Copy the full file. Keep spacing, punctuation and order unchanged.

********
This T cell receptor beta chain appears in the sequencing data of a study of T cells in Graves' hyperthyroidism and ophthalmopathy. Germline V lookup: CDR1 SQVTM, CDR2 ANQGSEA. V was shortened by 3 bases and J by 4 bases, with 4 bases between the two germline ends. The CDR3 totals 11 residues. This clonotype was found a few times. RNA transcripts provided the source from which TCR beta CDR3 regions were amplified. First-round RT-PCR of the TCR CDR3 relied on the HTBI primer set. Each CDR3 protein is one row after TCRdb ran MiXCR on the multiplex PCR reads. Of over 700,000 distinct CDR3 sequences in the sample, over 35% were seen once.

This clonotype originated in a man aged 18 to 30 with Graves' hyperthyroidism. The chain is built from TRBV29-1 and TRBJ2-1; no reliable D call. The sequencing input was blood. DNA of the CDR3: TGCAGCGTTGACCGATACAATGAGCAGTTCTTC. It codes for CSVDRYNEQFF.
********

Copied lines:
This T cell receptor beta chain appears in the sequencing data of a study of T cells in Graves' hyperthyroidism and ophthalmopathy. Germline V lookup: CDR1 SQVTM, CDR2 ANQGSEA. V was shortened by 3 bases and J by 4 bases, with 4 bases between the two germline ends. The CDR3 totals 11 residues. This clonotype was found a few times. RNA transcripts provided the source from which TCR beta CDR3 regions were amplified. First-round RT-PCR of the TCR CDR3 relied on the HTBI primer set. Each CDR3 protein is one row after TCRdb ran MiXCR on the multiplex PCR reads. Of over 700,000 distinct CDR3 sequences in the sample, over 35% were seen once.

This clonotype originated in a man aged 18 to 30 with Graves' hyperthyroidism. The chain is built from TRBV29-1 and TRBJ2-1; no reliable D call. The sequencing input was blood. DNA of the CDR3: TGCAGCGTTGACCGATACAATGAGCAGTTCTTC. It codes for CSVDRYNEQFF.